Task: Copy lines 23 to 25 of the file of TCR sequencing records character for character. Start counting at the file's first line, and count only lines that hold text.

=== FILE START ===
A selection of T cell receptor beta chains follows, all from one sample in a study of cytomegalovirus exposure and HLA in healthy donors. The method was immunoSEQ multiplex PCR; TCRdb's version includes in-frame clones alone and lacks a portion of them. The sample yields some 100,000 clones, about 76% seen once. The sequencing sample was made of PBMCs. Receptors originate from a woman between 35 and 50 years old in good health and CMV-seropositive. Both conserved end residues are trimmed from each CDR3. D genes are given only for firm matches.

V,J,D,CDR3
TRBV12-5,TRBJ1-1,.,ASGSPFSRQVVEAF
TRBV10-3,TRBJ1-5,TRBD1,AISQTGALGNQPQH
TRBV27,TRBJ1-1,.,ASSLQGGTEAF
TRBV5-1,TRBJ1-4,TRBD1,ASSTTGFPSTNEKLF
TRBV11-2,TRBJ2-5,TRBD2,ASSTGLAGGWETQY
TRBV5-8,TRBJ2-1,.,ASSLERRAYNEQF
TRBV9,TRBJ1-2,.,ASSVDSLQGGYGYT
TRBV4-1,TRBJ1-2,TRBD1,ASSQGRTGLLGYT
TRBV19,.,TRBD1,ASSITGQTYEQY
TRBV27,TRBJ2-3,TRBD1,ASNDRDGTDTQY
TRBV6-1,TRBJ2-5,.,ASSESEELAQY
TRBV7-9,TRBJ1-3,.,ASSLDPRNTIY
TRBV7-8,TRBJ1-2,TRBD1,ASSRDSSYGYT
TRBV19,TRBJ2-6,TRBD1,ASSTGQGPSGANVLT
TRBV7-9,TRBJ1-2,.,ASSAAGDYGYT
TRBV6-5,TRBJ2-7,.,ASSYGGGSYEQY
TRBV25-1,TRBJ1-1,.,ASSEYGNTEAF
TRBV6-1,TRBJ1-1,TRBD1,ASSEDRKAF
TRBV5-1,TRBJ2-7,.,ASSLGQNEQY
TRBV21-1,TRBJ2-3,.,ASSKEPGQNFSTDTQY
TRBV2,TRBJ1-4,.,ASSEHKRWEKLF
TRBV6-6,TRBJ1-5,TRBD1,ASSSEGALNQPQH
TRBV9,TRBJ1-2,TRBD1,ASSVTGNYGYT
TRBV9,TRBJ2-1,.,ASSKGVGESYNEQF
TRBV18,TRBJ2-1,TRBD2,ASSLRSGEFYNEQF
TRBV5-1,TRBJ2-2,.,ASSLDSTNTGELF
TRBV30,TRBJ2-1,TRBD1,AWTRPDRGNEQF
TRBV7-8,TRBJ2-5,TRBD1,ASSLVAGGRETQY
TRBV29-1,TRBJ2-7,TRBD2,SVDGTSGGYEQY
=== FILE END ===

TRBV2,TRBJ1-4,.,ASSEHKRWEKLF
TRBV6-6,TRBJ1-5,TRBD1,ASSSEGALNQPQH
TRBV9,TRBJ1-2,TRBD1,ASSVTGNYGYT